Trump’s targeting of illegal immigrants culminates in his proposal to deport all illegal immigrants and cancel visas to foreign countries that won’t take them back. Obama is already deporting illegal immigrants under the current immigration law framework. While sanctuary cities and DACA provide alternatives for illegal immigrants to stay in the country, the majority of illegal immigrants are sent home. In addition, rates of illegal immigration are in decline and more people actually went to Mexico than immigrated to the U.S. last year. It does not make sense for Trump to prioritize something that America is already doing. In addition, America needs its immigrants. The U.S. population replacement rate is declining, and there are not enough young people working to support social security for their own future. Besides, the U.S. has always depended on immigrants for innovation and economic prosperity. The other half of Trump’s policy is to stop issuing visas to countries that refuse to take back immigrants. These countries, like Afghanistan and Libya, refuse to take back their immigrants because they can barely support the people who remain in their country. The reason that these immigrants left their countries in the first place is because of political turmoil and conflict. Cancelling visas to these countries would only prevent people from visiting their families and do little to counteract the influx of migrants. This policy is both redundant and ineffective; the U.S. deports the vast majority of its illegal immigrants, and cancelling visas would be ineffective.
Finally, Trump wants to suspend immigration from “terror-prone regions.” While this wording is vague, it will be likely enforced as an effective Muslim immigration ban. This would likely halt all immigration of Syrian refugees and others from war-torn regions. America has an obligation to the world to take in refugees who are fleeing conflict. Refugees have the right to seek asylum when their country is a victim of terrorism and conflict. The U.S. cannot sit idly by while Europe and the Middle East struggle to manage a refugee crisis. These are not people coming to America to enforce their own ideas; they are coming to America because their homes and livelihoods have been destroyed. The Islamophobia that Trump and his followers espouse perpetuates the idea that all Muslims are terrorists. This is the sort of ideology that fuels extremism by refusing to accept Muslim Americans as an integral part of America. If we accept Syrian refugees, we can provide safe homes for displaced people, as well as strengthen America by welcoming diverse cultures. Trump’s policy represents the sort of fear mongering used by right-wing politicians that contributes to negative perceptions of Muslims and encourages violence and Islamophobia.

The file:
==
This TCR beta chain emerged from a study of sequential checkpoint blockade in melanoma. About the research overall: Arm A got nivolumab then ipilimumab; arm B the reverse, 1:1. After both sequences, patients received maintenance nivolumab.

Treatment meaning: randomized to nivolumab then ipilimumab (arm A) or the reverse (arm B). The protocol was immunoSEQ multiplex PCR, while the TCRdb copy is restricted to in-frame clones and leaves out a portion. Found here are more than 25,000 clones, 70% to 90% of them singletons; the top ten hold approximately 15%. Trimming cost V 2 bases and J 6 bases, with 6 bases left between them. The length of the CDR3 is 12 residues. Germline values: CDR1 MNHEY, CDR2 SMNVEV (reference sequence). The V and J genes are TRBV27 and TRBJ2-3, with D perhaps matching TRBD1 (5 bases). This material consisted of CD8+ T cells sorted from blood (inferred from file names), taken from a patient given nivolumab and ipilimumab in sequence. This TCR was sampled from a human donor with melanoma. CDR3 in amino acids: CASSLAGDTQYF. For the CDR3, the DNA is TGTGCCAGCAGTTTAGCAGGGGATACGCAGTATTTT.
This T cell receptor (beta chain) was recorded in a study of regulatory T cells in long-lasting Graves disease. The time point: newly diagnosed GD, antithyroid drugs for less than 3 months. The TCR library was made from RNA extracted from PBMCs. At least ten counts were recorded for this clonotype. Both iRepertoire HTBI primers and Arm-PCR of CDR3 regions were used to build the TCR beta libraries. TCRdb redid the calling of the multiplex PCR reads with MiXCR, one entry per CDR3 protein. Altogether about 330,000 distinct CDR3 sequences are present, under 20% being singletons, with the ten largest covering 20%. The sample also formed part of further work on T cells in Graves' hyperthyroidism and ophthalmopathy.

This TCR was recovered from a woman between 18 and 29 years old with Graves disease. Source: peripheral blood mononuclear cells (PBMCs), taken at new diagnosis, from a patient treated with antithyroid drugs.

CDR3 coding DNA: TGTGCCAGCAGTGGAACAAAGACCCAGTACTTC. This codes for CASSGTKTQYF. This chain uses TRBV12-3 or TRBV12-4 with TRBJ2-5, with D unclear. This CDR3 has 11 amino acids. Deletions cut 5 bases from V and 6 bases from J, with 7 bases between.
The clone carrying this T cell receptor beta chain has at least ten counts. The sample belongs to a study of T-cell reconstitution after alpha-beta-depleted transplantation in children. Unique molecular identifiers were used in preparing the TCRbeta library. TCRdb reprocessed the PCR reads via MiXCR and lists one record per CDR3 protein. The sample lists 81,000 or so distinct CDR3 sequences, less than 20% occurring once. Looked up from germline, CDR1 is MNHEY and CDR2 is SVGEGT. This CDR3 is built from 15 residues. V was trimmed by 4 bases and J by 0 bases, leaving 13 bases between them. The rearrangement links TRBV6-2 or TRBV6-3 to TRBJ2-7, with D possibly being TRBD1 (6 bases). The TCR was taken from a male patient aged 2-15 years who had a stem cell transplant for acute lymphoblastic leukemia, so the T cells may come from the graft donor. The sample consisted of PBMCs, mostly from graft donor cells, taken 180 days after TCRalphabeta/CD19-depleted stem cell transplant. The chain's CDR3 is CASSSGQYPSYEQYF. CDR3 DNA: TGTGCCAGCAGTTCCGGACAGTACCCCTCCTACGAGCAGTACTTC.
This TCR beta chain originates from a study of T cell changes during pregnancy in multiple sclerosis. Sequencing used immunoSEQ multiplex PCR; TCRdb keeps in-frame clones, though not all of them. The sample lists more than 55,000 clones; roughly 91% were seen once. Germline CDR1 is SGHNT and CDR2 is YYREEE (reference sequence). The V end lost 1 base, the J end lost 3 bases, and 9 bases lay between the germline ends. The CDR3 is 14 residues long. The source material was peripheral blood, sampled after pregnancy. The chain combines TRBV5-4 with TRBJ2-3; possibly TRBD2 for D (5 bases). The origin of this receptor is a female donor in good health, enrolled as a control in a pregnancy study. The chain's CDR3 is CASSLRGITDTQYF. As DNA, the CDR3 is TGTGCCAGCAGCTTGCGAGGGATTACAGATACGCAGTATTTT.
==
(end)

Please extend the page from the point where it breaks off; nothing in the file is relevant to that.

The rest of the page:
I don’t think America has ever lost its national security or constitutional rule of law, and if it did, it was through police brutality and racially motivated violence. Trump obviously has other ideas. Here, he promises to do many of the frightening things that his opposition has worried that he would throughout his entire campaign. First, repealing all executive orders is completely unprecedented, not to mention dangerous. These are usually the only safeguards that a president leaves behind when his term ends, and many are innocuous. They focus on climate change issues, healthcare, and emergency relief programs. To repeal them all is incredibly irresponsible and short sighted. Trump also has several plans to enable the deportation of as many illegal immigrants as possible. These plans will cause destruction of thousands of families. We are already deporting thousands of illegal immigrants every year. It does not make sense to spend money on a more aggressive plan. Furthermore, I believe that America should open it’s doors to refugees from the Middle East. It is hypocritical to deny refugees entry to America because we believe they are muslim extremists when in reality they are fleeing the same extremism we fear. We have the means and ability to provide them with a safe haven, and to deny them entrance because of their supposed extremism seems hypocritical and counter to American values.